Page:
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ingham
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For more than 20 years, Bingham Legal Group has helped individuals and families throughout Metro Detroit devise legal solutions and plan for the future.
Providing Guidance
And Remedies
When You Need It Most
For more than 20 years, Bingham Legal Group has helped individuals and families throughout Metro Detroit devise legal solutions and plan for the future.
Providing Guidance
And Remedies

When You Need It Most

Providing Guidance
And Remedies
When You Need It Most
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  4.  » Including a do-not-resuscitate order in your estate plan

Including a do-not-resuscitate order in your estate plan

On Behalf of | Feb 15, 2021 | Estate Planning

When it comes to estate planning, you have many important decisions to make and everyone has unique circumstances and preferences. It is important to think about a do-not-resuscitate (DNR) order if you do not want anyone to attempt to resuscitate you in the event that your heart stops. This is a personal decision, but if you do not want others to try to resuscitate you, you have the option to include this in your estate plan.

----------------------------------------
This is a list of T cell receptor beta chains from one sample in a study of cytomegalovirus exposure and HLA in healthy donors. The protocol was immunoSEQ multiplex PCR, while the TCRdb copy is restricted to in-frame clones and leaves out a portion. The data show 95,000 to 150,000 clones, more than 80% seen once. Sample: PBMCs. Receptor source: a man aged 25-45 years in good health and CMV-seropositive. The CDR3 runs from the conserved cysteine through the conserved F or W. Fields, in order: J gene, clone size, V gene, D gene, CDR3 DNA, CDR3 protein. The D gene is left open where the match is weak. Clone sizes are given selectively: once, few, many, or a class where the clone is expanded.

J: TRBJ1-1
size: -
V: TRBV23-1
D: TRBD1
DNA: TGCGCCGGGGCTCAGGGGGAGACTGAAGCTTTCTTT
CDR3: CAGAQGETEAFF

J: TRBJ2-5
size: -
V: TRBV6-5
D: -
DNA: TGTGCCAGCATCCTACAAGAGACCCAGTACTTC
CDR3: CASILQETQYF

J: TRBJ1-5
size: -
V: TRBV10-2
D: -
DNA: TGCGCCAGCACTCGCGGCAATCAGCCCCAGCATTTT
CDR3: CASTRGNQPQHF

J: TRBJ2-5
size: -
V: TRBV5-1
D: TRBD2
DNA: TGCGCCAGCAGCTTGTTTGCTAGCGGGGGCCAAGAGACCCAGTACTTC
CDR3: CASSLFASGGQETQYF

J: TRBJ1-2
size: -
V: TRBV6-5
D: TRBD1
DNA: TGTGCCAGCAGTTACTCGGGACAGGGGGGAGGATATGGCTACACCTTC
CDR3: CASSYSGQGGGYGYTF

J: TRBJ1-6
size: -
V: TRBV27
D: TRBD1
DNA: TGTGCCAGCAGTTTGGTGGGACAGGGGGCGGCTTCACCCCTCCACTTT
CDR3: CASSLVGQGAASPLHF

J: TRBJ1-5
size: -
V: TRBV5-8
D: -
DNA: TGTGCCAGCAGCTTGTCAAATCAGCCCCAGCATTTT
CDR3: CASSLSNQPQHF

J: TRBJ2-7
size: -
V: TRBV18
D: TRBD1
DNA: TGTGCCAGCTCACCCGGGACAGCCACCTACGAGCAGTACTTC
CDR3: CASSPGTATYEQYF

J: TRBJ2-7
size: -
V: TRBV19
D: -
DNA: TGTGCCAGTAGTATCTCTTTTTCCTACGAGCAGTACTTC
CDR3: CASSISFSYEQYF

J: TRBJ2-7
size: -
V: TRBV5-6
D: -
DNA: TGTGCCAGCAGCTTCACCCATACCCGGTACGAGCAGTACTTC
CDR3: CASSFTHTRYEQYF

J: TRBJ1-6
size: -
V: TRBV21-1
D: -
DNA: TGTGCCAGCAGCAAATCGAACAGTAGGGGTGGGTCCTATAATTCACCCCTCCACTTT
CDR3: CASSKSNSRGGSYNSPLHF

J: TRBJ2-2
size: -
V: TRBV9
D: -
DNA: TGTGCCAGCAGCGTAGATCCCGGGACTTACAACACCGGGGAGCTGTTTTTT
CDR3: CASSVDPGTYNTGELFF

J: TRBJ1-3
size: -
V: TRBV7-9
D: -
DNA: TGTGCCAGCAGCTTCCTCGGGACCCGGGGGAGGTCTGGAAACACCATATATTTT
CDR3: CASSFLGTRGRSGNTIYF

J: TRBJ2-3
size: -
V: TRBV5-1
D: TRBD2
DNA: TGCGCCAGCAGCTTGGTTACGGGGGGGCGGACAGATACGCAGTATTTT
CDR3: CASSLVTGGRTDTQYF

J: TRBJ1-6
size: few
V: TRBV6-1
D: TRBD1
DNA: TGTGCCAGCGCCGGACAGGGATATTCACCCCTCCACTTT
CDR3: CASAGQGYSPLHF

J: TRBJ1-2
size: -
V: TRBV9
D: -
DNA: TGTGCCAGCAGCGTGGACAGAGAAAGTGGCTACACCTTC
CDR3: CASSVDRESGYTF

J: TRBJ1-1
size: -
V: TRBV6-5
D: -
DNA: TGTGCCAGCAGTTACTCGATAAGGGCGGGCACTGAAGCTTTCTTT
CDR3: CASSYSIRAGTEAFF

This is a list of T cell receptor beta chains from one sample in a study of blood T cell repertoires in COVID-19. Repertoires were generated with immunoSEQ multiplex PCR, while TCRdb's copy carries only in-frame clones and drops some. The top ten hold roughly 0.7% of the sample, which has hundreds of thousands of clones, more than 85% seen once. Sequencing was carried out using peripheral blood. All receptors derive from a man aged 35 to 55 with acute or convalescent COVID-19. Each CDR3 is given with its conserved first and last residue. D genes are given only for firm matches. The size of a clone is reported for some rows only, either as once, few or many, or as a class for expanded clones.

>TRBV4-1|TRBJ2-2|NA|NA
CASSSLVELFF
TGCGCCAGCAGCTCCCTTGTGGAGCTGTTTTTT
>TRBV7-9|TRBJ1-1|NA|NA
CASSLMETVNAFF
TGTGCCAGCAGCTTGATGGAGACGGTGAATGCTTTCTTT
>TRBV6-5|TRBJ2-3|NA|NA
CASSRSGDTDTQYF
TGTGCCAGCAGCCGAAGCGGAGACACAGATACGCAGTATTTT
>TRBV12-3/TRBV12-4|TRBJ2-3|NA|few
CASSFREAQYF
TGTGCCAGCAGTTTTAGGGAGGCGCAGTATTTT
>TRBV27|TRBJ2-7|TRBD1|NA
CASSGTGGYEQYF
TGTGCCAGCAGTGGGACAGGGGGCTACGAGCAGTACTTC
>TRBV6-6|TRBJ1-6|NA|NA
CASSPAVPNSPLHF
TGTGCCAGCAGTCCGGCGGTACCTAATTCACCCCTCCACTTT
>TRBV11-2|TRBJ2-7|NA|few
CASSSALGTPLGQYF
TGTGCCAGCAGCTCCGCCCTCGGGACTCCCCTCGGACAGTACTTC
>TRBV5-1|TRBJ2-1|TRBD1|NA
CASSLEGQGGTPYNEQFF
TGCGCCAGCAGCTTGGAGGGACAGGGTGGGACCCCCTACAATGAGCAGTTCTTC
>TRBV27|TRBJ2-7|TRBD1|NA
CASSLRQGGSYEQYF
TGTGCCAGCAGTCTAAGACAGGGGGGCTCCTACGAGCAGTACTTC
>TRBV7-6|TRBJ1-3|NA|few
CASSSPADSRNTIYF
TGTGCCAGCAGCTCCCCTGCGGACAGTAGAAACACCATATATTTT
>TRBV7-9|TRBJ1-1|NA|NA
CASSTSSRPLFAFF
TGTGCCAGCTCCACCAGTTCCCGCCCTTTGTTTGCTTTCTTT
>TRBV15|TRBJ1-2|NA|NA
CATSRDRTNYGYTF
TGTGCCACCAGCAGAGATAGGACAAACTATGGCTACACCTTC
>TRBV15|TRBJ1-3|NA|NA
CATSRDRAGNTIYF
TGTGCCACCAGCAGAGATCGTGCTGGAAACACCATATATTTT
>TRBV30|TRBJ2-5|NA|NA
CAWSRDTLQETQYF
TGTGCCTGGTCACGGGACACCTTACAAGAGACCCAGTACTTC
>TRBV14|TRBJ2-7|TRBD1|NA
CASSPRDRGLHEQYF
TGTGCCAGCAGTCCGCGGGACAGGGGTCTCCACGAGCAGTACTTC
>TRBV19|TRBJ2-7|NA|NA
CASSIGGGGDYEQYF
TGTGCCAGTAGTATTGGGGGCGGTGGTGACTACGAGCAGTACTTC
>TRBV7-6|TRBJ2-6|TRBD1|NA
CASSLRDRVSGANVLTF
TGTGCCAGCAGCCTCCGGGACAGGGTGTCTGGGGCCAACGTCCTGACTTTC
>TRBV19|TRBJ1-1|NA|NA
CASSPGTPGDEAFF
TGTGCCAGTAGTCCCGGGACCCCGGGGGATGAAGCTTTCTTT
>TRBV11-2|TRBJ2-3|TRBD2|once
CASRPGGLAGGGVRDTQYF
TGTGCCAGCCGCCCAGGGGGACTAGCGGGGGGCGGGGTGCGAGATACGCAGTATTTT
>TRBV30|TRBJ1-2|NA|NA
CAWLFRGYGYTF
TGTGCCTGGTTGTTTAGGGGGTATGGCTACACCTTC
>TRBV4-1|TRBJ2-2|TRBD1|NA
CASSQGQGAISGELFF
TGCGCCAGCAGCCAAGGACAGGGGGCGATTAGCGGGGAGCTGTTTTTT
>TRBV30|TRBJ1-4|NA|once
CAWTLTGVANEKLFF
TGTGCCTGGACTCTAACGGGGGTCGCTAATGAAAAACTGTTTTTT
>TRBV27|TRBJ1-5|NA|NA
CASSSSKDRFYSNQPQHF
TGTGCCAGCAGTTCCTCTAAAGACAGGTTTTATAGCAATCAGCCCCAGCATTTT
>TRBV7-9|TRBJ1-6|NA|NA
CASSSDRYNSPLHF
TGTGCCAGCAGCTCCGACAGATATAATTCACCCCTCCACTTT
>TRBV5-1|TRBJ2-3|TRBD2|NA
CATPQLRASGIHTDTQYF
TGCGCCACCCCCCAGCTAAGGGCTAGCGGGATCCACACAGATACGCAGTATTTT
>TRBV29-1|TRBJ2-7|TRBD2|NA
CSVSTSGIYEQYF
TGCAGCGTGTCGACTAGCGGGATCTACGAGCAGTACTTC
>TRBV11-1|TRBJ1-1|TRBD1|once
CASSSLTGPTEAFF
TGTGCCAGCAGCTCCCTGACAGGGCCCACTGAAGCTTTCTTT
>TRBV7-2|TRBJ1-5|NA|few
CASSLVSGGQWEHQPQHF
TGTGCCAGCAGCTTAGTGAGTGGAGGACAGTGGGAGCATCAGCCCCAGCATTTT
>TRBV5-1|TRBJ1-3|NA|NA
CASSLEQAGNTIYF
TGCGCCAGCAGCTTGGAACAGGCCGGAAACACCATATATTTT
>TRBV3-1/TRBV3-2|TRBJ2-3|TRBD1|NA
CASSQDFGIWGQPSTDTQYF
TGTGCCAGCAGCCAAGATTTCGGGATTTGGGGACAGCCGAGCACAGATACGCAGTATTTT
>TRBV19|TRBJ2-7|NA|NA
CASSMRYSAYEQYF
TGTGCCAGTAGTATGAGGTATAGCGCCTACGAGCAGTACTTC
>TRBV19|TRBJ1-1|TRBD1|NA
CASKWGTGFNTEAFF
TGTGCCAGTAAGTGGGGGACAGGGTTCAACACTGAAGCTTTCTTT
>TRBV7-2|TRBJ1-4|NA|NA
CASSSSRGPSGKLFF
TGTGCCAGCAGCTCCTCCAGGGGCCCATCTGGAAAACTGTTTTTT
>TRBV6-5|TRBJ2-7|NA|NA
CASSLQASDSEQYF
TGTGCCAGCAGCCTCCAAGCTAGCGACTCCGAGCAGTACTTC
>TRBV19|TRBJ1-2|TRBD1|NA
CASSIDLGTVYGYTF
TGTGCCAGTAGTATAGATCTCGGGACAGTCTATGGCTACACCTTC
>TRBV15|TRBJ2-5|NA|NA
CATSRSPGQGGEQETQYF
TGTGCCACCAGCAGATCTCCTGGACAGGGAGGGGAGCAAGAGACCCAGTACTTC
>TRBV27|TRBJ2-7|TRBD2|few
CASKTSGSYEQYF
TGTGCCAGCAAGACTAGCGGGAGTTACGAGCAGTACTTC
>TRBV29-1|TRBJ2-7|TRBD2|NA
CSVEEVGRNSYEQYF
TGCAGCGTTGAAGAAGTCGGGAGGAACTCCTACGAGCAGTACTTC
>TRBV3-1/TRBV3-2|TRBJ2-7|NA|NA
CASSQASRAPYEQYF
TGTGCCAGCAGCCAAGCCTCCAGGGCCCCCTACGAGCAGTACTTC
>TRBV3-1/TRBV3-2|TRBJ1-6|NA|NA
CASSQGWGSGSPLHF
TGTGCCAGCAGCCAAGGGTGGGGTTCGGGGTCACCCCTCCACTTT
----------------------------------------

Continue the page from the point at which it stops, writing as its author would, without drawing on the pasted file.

Sometimes, people benefit from discussing their options and their wishes with loved ones, not only with respect to a DNR order but other facets of the estate planning process as well (such as distributing assets, taxes and appointing an executor).

Does Michigan recognize DNR orders?

On their official website, the State of Michigan reports that state law recognizes do-not-resuscitate orders. Nursing homes and hospitals recognize DNR orders, an advance directive option. If your heart stops beating, a DNR order will help ensure that others do not attempt to resuscitate you. If you want to include this in your estate plan, carefully look into the written document and make sure that you prepare accordingly. Without a DNR order, hospital staff and others in charge of caring for you could attempt to resuscitate you.

Discussing a DNR order with your loved ones

If you have uncertainty regarding a do-not-resuscitate order, you could benefit from talking about this issue with your family members. For example, your spouse, children and other relatives could provide a clearer understanding of the decision that is right for you. Moreover, if they understand your wishes, this could help in the future.